Scientists in Hong Kong have created a polymer with a refractive index that can be tuned as high as 1.81.
The refractive index (RI) is a measure of how much the speed of light is reduced in a medium. Conventional organic glasses such as PMMA have a particularly low RI and also within a narrow wavelength range. Therefore although they are cheap to produce, flexible and easy to coat onto large surfaces, their optical properties are limited.
Ben Zhong Tang's group from the Hong Kong University of Science and Technology have attached organometallic nanoclusters to the triple bond network of a hyperbranched polydiene. This had the effect of increasing the refractive index to 1.81, vastly improving its optical performance.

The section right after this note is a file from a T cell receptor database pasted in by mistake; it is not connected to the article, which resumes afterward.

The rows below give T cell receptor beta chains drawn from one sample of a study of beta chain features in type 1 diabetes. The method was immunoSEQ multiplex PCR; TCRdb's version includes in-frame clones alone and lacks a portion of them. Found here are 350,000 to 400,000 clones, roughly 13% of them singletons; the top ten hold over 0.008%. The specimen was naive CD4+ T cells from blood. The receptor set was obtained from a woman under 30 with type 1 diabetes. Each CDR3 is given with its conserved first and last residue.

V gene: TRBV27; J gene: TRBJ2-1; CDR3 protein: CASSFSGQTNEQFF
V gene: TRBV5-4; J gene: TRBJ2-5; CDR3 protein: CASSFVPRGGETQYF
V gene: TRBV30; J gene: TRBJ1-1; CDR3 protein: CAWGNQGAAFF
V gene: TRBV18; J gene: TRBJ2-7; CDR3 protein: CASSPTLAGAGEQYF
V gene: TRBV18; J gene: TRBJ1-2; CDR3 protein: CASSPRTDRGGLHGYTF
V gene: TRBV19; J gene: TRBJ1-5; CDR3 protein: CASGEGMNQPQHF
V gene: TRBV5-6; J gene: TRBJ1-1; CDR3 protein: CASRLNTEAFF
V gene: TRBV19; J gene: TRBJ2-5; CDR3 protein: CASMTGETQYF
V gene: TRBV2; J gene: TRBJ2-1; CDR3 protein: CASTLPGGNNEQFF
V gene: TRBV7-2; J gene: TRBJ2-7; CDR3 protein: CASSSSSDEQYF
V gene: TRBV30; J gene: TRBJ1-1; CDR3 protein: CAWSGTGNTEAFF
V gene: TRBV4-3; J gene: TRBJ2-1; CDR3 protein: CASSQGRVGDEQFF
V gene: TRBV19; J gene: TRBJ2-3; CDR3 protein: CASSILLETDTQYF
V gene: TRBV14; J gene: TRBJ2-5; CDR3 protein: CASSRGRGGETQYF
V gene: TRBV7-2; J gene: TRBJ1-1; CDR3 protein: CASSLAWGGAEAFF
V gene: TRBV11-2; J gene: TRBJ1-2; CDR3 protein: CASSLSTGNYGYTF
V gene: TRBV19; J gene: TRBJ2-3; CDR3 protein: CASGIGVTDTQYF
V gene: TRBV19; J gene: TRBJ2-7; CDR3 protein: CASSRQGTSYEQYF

In addition, they discovered that under UV irradiation the organometallic moiety broke away from the polymer complex. This caused the RI to drop by as much as 0.05 in the 1500-1600 nm region, producing a visible photochromic response.
"They discovered that under UV irradiation the organometallic moiety broke away from the polymer complex."
'Such an unusually high RI change makes our polymer an interesting material for waveguide, memory and holographic storage applications,' said Tang.
In the future, the group hope to induce the change in the RI of this polymer in a reversible manner. They believe that this could lead to write and read as well as erase and rewrite optical memories. 'Such photonic materials could dramatically enhance the data processing speed and optical holographic data storage applications with much higher accessible capacity,' said Tang.